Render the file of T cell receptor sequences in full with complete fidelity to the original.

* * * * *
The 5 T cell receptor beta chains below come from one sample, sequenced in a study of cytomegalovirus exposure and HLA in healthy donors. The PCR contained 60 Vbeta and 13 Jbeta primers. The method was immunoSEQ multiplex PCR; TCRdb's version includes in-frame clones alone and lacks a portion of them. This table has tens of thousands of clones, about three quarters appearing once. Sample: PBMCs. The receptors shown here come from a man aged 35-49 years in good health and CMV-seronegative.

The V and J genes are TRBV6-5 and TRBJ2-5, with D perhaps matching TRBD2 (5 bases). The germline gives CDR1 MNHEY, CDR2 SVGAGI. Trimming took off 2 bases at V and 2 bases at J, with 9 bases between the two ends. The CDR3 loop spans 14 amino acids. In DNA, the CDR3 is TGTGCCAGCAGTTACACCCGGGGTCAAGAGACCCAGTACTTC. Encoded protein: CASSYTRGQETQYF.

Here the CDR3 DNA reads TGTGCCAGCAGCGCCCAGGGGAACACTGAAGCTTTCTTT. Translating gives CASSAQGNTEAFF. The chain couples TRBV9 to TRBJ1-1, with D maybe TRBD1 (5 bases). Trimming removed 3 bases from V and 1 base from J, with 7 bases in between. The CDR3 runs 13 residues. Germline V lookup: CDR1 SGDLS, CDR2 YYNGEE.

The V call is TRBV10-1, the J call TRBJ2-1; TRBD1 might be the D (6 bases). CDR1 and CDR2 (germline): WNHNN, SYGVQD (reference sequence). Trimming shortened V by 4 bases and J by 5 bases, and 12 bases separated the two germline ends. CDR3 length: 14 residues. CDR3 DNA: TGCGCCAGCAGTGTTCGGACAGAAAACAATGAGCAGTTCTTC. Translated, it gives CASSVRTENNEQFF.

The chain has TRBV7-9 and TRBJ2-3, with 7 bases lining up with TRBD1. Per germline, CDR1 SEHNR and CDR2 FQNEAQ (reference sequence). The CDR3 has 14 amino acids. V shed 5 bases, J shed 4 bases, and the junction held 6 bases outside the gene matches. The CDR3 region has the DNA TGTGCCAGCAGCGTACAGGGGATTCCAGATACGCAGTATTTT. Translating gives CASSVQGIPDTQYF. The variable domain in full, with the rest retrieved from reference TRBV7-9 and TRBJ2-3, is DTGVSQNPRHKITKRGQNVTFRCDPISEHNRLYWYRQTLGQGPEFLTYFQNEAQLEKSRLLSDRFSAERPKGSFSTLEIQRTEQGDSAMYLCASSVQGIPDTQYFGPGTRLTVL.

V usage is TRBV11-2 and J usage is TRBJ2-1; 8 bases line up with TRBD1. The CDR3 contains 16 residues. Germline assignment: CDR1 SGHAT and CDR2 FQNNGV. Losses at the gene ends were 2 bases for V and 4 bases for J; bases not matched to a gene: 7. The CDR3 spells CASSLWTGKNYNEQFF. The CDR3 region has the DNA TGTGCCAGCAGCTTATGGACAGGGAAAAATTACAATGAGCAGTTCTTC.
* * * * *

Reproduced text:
The 5 T cell receptor beta chains below come from one sample, sequenced in a study of cytomegalovirus exposure and HLA in healthy donors. The PCR contained 60 Vbeta and 13 Jbeta primers. The method was immunoSEQ multiplex PCR; TCRdb's version includes in-frame clones alone and lacks a portion of them. This table has tens of thousands of clones, about three quarters appearing once. Sample: PBMCs. The receptors shown here come from a man aged 35-49 years in good health and CMV-seronegative.

The V and J genes are TRBV6-5 and TRBJ2-5, with D perhaps matching TRBD2 (5 bases). The germline gives CDR1 MNHEY, CDR2 SVGAGI. Trimming took off 2 bases at V and 2 bases at J, with 9 bases between the two ends. The CDR3 loop spans 14 amino acids. In DNA, the CDR3 is TGTGCCAGCAGTTACACCCGGGGTCAAGAGACCCAGTACTTC. Encoded protein: CASSYTRGQETQYF.

Here the CDR3 DNA reads TGTGCCAGCAGCGCCCAGGGGAACACTGAAGCTTTCTTT. Translating gives CASSAQGNTEAFF. The chain couples TRBV9 to TRBJ1-1, with D maybe TRBD1 (5 bases). Trimming removed 3 bases from V and 1 base from J, with 7 bases in between. The CDR3 runs 13 residues. Germline V lookup: CDR1 SGDLS, CDR2 YYNGEE.

The V call is TRBV10-1, the J call TRBJ2-1; TRBD1 might be the D (6 bases). CDR1 and CDR2 (germline): WNHNN, SYGVQD (reference sequence). Trimming shortened V by 4 bases and J by 5 bases, and 12 bases separated the two germline ends. CDR3 length: 14 residues. CDR3 DNA: TGCGCCAGCAGTGTTCGGACAGAAAACAATGAGCAGTTCTTC. Translated, it gives CASSVRTENNEQFF.

The chain has TRBV7-9 and TRBJ2-3, with 7 bases lining up with TRBD1. Per germline, CDR1 SEHNR and CDR2 FQNEAQ (reference sequence). The CDR3 has 14 amino acids. V shed 5 bases, J shed 4 bases, and the junction held 6 bases outside the gene matches. The CDR3 region has the DNA TGTGCCAGCAGCGTACAGGGGATTCCAGATACGCAGTATTTT. Translating gives CASSVQGIPDTQYF. The variable domain in full, with the rest retrieved from reference TRBV7-9 and TRBJ2-3, is DTGVSQNPRHKITKRGQNVTFRCDPISEHNRLYWYRQTLGQGPEFLTYFQNEAQLEKSRLLSDRFSAERPKGSFSTLEIQRTEQGDSAMYLCASSVQGIPDTQYFGPGTRLTVL.

V usage is TRBV11-2 and J usage is TRBJ2-1; 8 bases line up with TRBD1. The CDR3 contains 16 residues. Germline assignment: CDR1 SGHAT and CDR2 FQNNGV. Losses at the gene ends were 2 bases for V and 4 bases for J; bases not matched to a gene: 7. The CDR3 spells CASSLWTGKNYNEQFF. The CDR3 region has the DNA TGTGCCAGCAGCTTATGGACAGGGAAAAATTACAATGAGCAGTTCTTC.